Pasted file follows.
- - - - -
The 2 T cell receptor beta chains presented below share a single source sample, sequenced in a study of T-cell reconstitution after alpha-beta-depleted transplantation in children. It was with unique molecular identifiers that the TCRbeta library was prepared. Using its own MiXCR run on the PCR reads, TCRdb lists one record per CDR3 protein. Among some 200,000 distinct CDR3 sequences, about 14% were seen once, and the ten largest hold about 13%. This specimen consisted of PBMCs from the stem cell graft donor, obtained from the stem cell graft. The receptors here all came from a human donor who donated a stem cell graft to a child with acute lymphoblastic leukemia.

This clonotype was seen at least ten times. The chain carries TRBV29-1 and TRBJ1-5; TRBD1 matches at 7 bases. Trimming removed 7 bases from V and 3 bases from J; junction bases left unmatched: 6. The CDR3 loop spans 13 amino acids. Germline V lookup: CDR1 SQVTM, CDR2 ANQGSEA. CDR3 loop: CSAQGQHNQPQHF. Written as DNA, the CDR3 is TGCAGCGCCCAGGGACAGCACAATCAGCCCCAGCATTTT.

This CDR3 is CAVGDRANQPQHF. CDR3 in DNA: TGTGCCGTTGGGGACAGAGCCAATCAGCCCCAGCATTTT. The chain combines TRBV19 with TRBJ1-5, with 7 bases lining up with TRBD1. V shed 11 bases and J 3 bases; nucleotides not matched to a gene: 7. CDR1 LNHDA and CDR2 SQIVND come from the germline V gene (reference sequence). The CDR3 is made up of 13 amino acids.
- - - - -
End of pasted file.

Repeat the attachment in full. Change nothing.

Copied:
The 2 T cell receptor beta chains presented below share a single source sample, sequenced in a study of T-cell reconstitution after alpha-beta-depleted transplantation in children. It was with unique molecular identifiers that the TCRbeta library was prepared. Using its own MiXCR run on the PCR reads, TCRdb lists one record per CDR3 protein. Among some 200,000 distinct CDR3 sequences, about 14% were seen once, and the ten largest hold about 13%. This specimen consisted of PBMCs from the stem cell graft donor, obtained from the stem cell graft. The receptors here all came from a human donor who donated a stem cell graft to a child with acute lymphoblastic leukemia.

This clonotype was seen at least ten times. The chain carries TRBV29-1 and TRBJ1-5; TRBD1 matches at 7 bases. Trimming removed 7 bases from V and 3 bases from J; junction bases left unmatched: 6. The CDR3 loop spans 13 amino acids. Germline V lookup: CDR1 SQVTM, CDR2 ANQGSEA. CDR3 loop: CSAQGQHNQPQHF. Written as DNA, the CDR3 is TGCAGCGCCCAGGGACAGCACAATCAGCCCCAGCATTTT.

This CDR3 is CAVGDRANQPQHF. CDR3 in DNA: TGTGCCGTTGGGGACAGAGCCAATCAGCCCCAGCATTTT. The chain combines TRBV19 with TRBJ1-5, with 7 bases lining up with TRBD1. V shed 11 bases and J 3 bases; nucleotides not matched to a gene: 7. CDR1 LNHDA and CDR2 SQIVND come from the germline V gene (reference sequence). The CDR3 is made up of 13 amino acids.